The Chicken will confess today

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Oct 30, 2011
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JPM London said:
I don't agree one bit.

The clean riders who got stuck with half a career and no money - they got the raw deal.
The fans - who still 15 years after Festina and more than 20 years after EPO entered the scene have no reason to trust anything about the sport - they got the raw deal.

Cheats who got caught didn't get a raw deal simply because someone else didn't get caught. Cycling as a sport didn't get the raw deal just because no other sport has been dragged through the mud (yet). Dopers and cycling got their just deserts - problem is that there are still plenty of people who haven't been served yet... And the clean athletes and the fans got a raw deal because it hasn't happened yet...

That Rasmussen has admitted his doping while clearly still lying through his teeth about it shows how little of a raw deal he got. Ex-colleagues have gone on record to describe he was no doubt doping prior to 98. What does he do? He claims they're lying. Sorry mate, game's up. If anyone has less credibility than LA it'd be MR... Hands down...
They certainly still got a raw deal compared to others, and given that "raw deal" is an entirely subjective concept, it's not out of this world that they might be considered to have gotten a raw deal. Compare the way Rasmussen has been handled to the way someone like Scarponi is and it's hard for me not to feel a bit sorry for the poor Chicken.
 
Apr 13, 2010
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Caruut said:
They certainly still got a raw deal compared to others, and given that "raw deal" is an entirely subjective concept, it's not out of this world that they might be considered to have gotten a raw deal. Compare the way Rasmussen has been handled to the way someone like Scarponi is and it's hard for me not to feel a bit sorry for the poor Chicken.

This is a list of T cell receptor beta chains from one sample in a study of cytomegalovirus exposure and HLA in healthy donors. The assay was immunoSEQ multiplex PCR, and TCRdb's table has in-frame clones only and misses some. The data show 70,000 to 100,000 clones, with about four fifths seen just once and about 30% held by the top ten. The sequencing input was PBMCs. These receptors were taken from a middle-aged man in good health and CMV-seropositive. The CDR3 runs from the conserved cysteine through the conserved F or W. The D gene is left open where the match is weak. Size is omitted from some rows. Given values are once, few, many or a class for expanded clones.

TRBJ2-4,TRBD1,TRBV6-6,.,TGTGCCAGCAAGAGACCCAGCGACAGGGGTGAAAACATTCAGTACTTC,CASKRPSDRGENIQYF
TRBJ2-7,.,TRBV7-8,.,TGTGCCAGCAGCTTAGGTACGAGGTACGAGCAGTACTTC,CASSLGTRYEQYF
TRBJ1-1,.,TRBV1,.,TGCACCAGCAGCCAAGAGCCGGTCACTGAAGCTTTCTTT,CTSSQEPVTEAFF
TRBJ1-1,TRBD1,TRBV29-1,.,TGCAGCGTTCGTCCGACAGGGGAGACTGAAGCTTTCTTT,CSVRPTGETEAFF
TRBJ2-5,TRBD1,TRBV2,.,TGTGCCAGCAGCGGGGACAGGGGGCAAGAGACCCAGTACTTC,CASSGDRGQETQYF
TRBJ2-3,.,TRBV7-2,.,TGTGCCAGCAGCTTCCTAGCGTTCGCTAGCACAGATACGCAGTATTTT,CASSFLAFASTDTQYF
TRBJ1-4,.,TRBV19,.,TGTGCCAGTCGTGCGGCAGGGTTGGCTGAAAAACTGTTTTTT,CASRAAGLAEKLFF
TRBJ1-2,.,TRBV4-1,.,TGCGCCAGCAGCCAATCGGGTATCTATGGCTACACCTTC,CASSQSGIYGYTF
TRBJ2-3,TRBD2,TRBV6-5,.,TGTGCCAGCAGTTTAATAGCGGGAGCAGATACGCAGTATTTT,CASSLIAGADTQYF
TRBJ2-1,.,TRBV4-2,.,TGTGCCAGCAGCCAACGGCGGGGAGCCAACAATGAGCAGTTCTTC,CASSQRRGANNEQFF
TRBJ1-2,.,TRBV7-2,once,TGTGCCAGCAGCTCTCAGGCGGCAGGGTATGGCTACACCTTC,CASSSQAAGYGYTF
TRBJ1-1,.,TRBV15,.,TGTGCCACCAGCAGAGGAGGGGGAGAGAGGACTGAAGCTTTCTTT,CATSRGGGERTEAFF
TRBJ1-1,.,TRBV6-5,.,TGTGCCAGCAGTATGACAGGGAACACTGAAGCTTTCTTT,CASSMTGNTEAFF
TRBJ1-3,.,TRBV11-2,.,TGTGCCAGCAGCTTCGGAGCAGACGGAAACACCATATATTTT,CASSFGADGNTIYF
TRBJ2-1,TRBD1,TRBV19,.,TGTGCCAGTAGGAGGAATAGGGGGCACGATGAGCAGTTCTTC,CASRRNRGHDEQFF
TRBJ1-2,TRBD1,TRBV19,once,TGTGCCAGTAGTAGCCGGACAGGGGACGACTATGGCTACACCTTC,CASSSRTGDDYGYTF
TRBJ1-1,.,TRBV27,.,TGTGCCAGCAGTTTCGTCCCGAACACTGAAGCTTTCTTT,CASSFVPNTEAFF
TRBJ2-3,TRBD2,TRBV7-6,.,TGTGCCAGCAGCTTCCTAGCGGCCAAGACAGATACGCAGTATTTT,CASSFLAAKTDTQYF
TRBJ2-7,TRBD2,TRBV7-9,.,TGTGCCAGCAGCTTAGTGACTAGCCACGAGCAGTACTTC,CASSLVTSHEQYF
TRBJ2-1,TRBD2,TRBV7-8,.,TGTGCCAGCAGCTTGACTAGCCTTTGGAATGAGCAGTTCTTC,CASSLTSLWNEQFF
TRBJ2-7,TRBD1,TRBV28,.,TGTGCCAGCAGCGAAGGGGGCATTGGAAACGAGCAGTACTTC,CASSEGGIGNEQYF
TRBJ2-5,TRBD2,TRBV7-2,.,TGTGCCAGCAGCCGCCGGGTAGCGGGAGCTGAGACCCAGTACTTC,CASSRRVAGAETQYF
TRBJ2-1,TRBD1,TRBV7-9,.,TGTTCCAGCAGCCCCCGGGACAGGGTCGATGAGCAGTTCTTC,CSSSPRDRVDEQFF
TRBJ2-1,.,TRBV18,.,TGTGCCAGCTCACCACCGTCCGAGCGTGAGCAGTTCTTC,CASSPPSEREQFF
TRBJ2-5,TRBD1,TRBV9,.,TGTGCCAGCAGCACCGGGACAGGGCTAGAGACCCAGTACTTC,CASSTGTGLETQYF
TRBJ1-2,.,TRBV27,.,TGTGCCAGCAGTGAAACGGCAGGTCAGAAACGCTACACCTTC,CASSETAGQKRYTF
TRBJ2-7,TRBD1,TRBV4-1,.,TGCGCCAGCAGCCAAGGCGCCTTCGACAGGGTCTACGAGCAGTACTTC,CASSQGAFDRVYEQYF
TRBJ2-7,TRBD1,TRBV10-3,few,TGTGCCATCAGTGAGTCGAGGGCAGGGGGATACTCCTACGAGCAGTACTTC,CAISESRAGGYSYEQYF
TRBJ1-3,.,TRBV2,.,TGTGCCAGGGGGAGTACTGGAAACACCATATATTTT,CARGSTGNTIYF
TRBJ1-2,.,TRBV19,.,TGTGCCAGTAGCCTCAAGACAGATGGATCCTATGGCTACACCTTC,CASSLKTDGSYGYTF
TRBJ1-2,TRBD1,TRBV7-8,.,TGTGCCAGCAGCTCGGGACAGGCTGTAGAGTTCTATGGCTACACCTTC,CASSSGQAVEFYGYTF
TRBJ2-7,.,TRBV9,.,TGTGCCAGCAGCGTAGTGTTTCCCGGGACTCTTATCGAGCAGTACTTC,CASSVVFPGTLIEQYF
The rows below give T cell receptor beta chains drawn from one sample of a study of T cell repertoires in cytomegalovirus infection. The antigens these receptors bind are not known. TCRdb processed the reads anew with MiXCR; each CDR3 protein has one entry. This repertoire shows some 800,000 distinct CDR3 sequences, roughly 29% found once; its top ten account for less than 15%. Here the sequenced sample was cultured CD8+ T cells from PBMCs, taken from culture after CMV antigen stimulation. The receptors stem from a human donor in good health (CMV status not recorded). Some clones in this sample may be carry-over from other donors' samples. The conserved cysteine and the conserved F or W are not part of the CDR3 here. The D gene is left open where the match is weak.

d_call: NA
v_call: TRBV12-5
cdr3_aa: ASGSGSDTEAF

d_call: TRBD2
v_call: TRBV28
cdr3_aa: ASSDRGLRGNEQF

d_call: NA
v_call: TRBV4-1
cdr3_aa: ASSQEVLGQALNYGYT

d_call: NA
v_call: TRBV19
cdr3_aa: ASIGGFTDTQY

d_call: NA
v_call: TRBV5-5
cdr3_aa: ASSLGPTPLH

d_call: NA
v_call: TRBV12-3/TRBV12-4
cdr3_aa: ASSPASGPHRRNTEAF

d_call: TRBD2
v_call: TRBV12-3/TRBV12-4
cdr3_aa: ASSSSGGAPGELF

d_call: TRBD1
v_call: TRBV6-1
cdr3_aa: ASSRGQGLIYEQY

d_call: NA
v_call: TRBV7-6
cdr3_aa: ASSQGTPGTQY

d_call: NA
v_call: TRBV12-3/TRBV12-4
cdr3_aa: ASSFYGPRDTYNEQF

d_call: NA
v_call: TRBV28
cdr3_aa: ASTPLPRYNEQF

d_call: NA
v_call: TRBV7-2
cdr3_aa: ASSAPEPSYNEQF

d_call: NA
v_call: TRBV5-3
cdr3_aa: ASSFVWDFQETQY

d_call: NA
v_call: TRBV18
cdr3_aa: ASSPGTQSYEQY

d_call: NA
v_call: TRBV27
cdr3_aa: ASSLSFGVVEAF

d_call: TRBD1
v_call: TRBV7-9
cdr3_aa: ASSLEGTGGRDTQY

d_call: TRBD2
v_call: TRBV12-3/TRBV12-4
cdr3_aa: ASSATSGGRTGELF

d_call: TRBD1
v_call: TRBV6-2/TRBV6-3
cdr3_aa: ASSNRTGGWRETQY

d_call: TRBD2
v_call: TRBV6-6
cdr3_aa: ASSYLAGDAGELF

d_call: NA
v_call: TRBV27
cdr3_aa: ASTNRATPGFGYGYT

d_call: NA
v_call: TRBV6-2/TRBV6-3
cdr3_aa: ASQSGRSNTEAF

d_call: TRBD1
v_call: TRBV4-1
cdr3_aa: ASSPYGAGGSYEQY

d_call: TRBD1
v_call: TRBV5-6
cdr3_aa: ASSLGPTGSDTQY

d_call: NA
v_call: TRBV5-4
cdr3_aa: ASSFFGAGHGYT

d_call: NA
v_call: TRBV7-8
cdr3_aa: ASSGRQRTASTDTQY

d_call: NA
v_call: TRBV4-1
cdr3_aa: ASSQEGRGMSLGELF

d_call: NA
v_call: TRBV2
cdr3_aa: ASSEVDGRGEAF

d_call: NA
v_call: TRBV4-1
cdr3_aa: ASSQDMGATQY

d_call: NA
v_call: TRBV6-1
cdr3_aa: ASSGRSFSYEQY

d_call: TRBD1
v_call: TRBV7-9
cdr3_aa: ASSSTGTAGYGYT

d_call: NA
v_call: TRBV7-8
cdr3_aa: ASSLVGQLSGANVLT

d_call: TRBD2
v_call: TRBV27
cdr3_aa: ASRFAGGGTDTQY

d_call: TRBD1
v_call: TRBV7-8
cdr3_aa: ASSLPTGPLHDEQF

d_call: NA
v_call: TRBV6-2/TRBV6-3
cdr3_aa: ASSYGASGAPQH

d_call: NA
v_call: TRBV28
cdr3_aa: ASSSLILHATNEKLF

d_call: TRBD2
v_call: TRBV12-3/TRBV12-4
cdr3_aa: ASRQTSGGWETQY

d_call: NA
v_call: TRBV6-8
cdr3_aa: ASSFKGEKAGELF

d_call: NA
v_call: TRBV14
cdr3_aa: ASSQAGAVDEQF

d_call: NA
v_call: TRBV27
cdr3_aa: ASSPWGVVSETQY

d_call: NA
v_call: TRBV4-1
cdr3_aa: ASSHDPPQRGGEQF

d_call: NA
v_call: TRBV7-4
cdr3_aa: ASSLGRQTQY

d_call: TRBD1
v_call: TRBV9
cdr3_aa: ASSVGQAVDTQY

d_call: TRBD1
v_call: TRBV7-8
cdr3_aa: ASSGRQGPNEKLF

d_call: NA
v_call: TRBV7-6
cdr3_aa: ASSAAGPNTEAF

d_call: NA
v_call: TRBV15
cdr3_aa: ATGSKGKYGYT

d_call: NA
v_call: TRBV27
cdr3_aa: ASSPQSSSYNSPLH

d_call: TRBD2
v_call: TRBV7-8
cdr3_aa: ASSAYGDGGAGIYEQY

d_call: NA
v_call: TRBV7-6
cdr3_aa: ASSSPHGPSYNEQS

And that goes to show that omerta and keeping doping alive is not just down to the peloton and everybody else behind the scenes. When fans feel sorry for cheats being caught that's the fans perpetuating the vicious circle...

Raw deal in itself is not subjective. You choose to make it subjective.

You can obviously define raw deal any way you want and relate it to any situation you choose and as you see fit, but the thing is objectively speaking he's not got anything he didn't deserve. He actually never got suspended for doping, merely for his whereabouts. That he was unable to get a ride following his suspension speaks more about him than about the teams who wouldn't hire him.
 
Aug 13, 2009
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May 26, 2010
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Race Radio said:
Hopefully not. This is just the committee's recommendation. Anti-Doping Denmark do not have to follow it.

Still a lot more legs to this story, Riis is in serious trouble
Good and I hope he takes others down with him.